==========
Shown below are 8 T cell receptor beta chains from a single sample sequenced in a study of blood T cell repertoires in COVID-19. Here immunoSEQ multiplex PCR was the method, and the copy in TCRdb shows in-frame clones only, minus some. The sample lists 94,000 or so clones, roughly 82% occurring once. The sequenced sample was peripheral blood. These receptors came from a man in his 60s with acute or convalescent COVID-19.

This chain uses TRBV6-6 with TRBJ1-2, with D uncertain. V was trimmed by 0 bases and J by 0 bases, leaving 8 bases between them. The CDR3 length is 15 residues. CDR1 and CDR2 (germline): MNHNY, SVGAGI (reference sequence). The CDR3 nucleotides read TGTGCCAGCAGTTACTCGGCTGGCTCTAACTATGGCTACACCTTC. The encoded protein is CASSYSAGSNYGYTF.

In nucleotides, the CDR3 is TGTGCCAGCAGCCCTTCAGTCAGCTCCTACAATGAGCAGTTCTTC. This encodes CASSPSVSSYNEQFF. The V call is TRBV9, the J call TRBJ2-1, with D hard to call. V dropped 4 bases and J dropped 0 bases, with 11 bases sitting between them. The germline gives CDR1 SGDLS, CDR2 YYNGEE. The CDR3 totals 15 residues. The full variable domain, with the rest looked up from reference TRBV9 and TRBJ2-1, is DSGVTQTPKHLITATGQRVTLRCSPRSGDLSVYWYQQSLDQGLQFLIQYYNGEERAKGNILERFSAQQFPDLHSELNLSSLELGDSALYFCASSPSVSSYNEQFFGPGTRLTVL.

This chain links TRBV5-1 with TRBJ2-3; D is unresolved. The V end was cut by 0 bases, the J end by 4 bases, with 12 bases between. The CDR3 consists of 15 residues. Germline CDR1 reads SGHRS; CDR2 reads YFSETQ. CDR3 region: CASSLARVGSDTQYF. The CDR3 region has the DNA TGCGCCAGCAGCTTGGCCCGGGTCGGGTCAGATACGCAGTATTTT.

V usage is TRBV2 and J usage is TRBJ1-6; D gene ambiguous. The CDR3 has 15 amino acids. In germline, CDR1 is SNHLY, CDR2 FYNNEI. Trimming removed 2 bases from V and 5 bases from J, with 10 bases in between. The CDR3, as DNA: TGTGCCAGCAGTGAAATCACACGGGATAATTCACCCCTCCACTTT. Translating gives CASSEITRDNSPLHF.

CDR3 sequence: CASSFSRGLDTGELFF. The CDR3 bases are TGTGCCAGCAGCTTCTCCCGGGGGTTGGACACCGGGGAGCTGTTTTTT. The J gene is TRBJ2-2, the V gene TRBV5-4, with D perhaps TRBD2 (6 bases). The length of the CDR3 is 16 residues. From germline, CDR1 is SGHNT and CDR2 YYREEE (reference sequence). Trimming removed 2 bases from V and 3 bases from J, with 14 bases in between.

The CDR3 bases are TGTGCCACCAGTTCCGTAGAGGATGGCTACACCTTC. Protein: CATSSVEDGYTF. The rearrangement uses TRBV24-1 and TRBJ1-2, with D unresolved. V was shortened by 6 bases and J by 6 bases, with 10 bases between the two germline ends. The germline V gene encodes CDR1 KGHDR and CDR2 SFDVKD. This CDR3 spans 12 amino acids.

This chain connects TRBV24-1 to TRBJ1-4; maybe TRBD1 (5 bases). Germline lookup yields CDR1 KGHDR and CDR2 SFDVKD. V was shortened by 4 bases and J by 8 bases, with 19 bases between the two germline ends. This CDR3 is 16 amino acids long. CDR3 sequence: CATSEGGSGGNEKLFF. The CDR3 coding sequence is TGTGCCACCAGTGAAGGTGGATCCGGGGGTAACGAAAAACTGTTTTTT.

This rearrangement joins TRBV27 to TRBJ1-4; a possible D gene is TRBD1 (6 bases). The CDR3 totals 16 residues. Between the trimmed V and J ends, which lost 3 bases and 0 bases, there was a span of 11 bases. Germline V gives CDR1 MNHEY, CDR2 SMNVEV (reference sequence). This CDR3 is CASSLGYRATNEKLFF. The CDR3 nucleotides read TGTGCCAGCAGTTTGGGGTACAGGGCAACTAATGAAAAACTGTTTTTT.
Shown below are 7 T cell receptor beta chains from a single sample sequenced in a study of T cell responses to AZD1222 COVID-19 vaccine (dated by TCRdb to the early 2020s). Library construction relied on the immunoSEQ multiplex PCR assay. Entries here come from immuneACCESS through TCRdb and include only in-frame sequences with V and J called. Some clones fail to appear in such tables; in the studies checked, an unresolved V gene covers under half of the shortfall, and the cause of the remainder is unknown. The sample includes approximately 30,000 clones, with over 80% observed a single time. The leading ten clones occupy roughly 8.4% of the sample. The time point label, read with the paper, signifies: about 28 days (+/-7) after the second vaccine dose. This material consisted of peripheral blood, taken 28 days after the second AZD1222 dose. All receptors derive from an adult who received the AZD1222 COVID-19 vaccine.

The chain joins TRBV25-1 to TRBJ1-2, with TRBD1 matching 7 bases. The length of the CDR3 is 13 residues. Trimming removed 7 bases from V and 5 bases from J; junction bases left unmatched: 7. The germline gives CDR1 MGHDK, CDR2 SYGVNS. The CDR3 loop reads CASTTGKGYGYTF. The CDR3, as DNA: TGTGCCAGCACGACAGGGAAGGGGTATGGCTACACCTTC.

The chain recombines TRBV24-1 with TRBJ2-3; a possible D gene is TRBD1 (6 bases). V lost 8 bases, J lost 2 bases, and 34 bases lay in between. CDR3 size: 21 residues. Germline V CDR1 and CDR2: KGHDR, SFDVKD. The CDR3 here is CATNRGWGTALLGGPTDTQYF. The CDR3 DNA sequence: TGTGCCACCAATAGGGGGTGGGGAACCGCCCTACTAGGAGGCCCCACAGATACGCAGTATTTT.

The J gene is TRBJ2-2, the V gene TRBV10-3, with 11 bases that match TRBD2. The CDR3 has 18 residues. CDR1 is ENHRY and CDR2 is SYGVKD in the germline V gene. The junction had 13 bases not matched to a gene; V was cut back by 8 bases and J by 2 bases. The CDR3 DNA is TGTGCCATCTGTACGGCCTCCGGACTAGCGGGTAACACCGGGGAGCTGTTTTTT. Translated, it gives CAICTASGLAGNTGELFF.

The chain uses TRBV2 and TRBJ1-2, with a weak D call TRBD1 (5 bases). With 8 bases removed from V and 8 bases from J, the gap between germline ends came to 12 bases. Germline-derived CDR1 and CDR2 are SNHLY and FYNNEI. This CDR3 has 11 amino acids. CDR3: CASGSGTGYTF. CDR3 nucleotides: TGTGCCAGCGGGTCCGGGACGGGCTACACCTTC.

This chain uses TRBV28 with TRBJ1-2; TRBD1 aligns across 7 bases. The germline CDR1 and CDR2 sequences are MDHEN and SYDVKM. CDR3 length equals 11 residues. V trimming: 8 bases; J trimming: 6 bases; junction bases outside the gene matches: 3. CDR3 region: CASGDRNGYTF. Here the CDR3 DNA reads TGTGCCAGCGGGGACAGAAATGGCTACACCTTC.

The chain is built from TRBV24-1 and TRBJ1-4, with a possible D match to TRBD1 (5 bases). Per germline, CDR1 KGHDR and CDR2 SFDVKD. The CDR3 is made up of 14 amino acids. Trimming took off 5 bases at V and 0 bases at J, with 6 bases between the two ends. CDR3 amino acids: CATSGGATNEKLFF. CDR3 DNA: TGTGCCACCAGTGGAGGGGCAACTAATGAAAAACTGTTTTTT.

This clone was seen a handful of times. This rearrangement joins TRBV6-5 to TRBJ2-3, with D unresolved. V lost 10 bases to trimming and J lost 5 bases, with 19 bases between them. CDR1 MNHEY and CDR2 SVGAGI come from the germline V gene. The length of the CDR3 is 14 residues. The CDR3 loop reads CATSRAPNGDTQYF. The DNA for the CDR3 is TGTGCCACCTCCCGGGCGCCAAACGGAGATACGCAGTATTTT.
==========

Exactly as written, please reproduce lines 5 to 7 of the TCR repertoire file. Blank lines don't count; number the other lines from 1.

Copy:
V usage is TRBV2 and J usage is TRBJ1-6; D gene ambiguous. The CDR3 has 15 amino acids. In germline, CDR1 is SNHLY, CDR2 FYNNEI. Trimming removed 2 bases from V and 5 bases from J, with 10 bases in between. The CDR3, as DNA: TGTGCCAGCAGTGAAATCACACGGGATAATTCACCCCTCCACTTT. Translating gives CASSEITRDNSPLHF.

CDR3 sequence: CASSFSRGLDTGELFF. The CDR3 bases are TGTGCCAGCAGCTTCTCCCGGGGGTTGGACACCGGGGAGCTGTTTTTT. The J gene is TRBJ2-2, the V gene TRBV5-4, with D perhaps TRBD2 (6 bases). The length of the CDR3 is 16 residues. From germline, CDR1 is SGHNT and CDR2 YYREEE (reference sequence). Trimming removed 2 bases from V and 3 bases from J, with 14 bases in between.

The CDR3 bases are TGTGCCACCAGTTCCGTAGAGGATGGCTACACCTTC. Protein: CATSSVEDGYTF. The rearrangement uses TRBV24-1 and TRBJ1-2, with D unresolved. V was shortened by 6 bases and J by 6 bases, with 10 bases between the two germline ends. The germline V gene encodes CDR1 KGHDR and CDR2 SFDVKD. This CDR3 spans 12 amino acids.